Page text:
Breadth of Business Exit Planning / Succession Planning Options – Real Client Examples

In my blog post on Exit Planning and Succession Planning Options, I discussed the many ways to exit your business. When exit planning, we tend to think of simply selling the business one day and receiving a check for the full amount. The reality is quite different. There are so many possibilities, many that may be much more in line with your transition planning needs. As a business owner selling a business, you need to consider the options.

 

Real Client Examples of Exit Planning Options

It occurred to me recently that my current clients illustrate this in a very real way. It is one thing to walk through potential, theoretical ways to exit – another to be hands-on guiding clients through so many different approaches that best fit THEIR SPECIFIC needs as they build transferable value over time.

At this moment, I am working with clients with a wide variety of exit strategies that include:

  • Transition from one Generation to the Next: planning includes business value growth, skills development and “upgrading” marketing efforts.
  • An outright Sale to a 3rd Party: work is focused on building revenue, profitability and transferable value to maximize the sale price. Classic exit planning – build value and put it on the market.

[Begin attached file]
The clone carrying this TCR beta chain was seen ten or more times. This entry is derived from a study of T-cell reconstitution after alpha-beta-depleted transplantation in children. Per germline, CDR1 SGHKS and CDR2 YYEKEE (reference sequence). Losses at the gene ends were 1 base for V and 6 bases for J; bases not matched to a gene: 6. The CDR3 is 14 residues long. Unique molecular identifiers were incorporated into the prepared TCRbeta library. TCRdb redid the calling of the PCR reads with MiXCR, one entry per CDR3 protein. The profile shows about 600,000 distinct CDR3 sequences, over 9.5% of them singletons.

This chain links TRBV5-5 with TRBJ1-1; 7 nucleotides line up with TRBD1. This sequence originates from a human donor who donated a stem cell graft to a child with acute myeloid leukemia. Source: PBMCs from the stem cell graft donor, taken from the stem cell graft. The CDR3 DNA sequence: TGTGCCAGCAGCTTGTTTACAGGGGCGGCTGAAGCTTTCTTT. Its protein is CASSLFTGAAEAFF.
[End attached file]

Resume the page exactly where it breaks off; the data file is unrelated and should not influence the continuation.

• A Merger of two companies: the exit strategy is for one of the owners to buy out the other over time. Key to their planning is to build the firm for long-term growth to ensure the company continues to be attractive to the younger partner. This will ensure that the buy-out process continues until the senior partner is completely bought out.
  • Equity Investor – Partial sale, possibly a complete exit over time: an early stage company with high growth, considering a first round of private equity investment. Eventually, there may be a second round and/or an outright sale.
  • Transition to Children: a family-owned company thinking 20 years ahead to the succession planning that will prepare their currently young children to take over the business. All of the foundational work and value growth will provide for alternative exit strategies should the children not end up taking over.
  • Keep Options Open: Plan for a third-party sale, with a potential next generation stepping in, to be determined. Working on building transferable value and cleaning up infrastructure for either eventuality.

 

How To Get Started on Your Exit Planning

The past blog post I mentioned on exit strategy options may sound theoretical. I hope these real client examples get you thinking about YOUR succession planning options. Consider the alternatives that may be more appropriate, more profitable and more in tune with how you would like to create YOUR future.

If you haven’t begun to plan, get on it! Get a business valuation done, build your advisory team, start on building business value!

 

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David Shavzin, CMC
Shavzin and Associates, Inc.
Valuation, Succession Planning / Exit Planning, Building Transferable Value for Sale
Atlanta, Georgia
770-329-5224
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